July 15, 2016 – On July 6, 2016, engineers instructed NASA’s Solar Dynamics Observatory, or SDO, to roll 360 degrees on one axis. SDO dutifully performed the seven-hour maneuver, while producing some dizzying data: For this period of time, SDO images – taken every 12 seconds – appeared to show the sun spinning, as if stuck on a pinwheel. This video was taken by SDO’s Atmospheric Imaging Assembly instrument in extreme ultraviolet wavelengths that are typically invisible to our eyes, but was colorized here in gold for easy viewing.
This maneuver happens twice a year to help SDO’s Helioseismic and Magnetic Imager, or HMI, instrument take precise measurements of the solar limb, the outer edge of the sun as seen by SDO. Were the sun perfectly spherical, this would be a much simpler task. But the solar surface is dynamic, leading to occasional distortions. This makes it hard for HMI to find the sun’s edge when it’s perfectly still. HMI’s biannual roll lets each part of the camera look at the entire perimeter of the sun, helping it map the sun’s shape much more precisely.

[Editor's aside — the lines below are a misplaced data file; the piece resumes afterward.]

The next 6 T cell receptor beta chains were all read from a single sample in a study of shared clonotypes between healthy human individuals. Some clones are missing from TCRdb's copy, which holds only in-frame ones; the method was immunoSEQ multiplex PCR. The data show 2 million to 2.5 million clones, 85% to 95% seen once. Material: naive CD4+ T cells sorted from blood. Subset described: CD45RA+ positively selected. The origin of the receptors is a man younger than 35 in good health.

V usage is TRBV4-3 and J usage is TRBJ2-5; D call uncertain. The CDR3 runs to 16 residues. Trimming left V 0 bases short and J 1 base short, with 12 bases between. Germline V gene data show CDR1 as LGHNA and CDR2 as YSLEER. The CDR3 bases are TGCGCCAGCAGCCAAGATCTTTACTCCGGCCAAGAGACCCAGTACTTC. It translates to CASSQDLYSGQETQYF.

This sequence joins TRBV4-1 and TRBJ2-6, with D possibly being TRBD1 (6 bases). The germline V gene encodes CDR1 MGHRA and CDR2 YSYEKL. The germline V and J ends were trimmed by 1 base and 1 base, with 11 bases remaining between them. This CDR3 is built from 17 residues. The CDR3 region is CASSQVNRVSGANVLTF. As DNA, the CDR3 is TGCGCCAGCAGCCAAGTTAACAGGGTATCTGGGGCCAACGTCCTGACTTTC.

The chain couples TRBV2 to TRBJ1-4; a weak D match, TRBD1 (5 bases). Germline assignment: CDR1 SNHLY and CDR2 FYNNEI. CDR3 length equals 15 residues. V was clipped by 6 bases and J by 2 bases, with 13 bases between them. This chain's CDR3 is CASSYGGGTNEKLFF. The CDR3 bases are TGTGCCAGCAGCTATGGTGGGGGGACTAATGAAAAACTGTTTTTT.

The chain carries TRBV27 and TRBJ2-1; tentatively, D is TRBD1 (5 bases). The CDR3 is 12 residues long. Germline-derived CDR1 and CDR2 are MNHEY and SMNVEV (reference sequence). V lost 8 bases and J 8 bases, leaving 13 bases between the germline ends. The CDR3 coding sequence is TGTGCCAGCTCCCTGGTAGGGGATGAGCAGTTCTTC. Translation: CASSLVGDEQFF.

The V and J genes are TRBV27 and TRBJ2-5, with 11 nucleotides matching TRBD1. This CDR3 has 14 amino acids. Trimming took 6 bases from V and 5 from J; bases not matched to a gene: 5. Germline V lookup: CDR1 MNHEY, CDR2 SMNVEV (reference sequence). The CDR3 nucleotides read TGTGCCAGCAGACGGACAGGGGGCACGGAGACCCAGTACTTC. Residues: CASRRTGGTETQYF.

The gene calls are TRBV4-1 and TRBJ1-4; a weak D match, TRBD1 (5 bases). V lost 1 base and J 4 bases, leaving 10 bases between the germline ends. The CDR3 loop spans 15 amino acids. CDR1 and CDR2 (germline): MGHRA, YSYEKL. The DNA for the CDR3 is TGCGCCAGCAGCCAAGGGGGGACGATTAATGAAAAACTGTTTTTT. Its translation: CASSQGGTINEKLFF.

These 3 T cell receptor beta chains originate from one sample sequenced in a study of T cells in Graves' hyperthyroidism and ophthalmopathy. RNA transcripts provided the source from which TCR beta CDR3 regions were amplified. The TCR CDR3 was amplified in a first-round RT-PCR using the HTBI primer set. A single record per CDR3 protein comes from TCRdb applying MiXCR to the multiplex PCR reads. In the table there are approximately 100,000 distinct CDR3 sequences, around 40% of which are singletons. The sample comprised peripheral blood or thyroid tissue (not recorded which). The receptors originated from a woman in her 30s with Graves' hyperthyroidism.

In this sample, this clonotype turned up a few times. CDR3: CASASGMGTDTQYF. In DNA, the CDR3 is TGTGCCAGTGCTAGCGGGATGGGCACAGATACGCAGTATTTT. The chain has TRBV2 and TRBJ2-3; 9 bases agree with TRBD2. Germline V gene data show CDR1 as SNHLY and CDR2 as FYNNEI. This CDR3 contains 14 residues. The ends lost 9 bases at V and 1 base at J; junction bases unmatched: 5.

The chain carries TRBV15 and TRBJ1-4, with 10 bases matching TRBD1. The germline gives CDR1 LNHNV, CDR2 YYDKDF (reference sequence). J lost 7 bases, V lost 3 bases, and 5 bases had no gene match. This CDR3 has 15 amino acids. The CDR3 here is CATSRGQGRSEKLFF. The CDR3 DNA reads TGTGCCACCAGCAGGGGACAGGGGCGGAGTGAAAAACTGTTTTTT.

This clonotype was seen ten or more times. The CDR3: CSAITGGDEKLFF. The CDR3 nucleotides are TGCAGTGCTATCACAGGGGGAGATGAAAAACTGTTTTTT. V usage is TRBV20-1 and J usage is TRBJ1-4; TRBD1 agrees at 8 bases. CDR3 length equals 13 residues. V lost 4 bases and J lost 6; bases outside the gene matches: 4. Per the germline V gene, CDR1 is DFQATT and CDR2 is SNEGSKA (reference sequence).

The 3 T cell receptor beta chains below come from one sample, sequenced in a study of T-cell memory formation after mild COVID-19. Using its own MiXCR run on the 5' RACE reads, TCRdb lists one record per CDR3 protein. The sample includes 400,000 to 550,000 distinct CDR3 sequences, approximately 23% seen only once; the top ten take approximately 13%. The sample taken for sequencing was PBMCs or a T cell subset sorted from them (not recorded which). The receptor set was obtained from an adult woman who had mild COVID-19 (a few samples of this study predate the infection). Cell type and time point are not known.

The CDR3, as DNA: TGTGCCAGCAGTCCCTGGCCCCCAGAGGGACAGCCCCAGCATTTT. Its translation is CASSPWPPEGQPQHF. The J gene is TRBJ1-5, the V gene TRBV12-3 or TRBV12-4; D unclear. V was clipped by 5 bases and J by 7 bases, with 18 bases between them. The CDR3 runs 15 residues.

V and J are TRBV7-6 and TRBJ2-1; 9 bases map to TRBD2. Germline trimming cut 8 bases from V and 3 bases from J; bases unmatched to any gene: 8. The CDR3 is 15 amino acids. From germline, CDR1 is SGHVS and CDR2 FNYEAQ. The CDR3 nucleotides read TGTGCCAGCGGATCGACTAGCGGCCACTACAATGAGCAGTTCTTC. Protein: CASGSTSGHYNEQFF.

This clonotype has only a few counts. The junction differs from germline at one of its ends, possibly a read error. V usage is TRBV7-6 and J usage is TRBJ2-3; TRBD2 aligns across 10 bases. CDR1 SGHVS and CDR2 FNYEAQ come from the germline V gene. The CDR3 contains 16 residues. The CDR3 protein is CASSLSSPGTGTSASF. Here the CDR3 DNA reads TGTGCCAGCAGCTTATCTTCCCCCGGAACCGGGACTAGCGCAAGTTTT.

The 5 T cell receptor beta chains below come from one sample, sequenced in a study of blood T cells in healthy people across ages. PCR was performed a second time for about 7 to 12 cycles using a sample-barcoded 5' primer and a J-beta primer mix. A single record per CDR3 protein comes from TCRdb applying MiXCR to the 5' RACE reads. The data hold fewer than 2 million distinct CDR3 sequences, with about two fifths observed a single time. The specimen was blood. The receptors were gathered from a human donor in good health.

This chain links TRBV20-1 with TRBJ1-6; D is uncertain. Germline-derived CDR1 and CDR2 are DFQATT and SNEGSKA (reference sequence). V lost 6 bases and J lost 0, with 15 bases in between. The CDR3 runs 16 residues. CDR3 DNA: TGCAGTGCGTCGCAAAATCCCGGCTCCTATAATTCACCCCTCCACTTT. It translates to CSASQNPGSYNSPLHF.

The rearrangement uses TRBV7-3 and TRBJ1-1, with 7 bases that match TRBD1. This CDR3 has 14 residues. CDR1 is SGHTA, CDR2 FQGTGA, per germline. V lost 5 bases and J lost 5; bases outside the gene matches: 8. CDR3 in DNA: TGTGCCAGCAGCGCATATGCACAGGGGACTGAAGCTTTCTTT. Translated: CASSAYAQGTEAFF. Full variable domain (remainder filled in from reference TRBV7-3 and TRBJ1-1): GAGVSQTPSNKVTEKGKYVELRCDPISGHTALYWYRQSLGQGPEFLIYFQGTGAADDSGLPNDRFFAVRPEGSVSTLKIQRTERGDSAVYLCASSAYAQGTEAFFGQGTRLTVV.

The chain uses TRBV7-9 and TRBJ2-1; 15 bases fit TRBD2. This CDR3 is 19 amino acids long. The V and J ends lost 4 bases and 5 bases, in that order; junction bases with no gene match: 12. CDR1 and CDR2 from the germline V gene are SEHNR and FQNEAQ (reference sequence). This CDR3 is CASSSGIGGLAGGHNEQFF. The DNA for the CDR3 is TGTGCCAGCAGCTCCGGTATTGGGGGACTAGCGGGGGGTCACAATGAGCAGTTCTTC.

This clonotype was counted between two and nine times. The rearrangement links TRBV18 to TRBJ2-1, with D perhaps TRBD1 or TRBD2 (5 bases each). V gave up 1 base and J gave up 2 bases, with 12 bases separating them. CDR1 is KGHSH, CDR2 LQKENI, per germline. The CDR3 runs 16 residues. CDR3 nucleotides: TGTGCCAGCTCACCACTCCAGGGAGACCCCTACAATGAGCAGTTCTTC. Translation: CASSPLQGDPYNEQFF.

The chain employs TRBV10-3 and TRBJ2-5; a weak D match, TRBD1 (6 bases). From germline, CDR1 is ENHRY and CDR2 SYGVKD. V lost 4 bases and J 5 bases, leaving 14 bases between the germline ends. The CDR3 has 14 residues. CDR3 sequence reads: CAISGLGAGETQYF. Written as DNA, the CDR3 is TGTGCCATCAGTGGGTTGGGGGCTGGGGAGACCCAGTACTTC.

HMI tracks variations in the solar limb over time to help us understand how the shape of the sun changes with respect to the solar cycle, the sun’s 11-year pattern of solar activity. The more we know about what drives this activity – activity that can include giant eruptions of solar material and radiation that can create hazards for satellites and astronauts – the better we may someday predict its onset.
In addition to the HMI, which was built in partnership with Stanford University, SDO includes the Extreme Ultraviolet Variability Experiment (EVE) built by the University of Colorado at Boulder’s Laboratory for Atmospheric and Space Physics (LASP), and the Atmospheric Imaging Assembly (AIA) built by the Lockheed Martin Solar & Astrophysics Laboratory.
Goddard built, operates and manages the SDO spacecraft for NASA’s Science Mission Directorate in Washington, D.C. SDO is the first mission of NASA’s Living with a Star Program.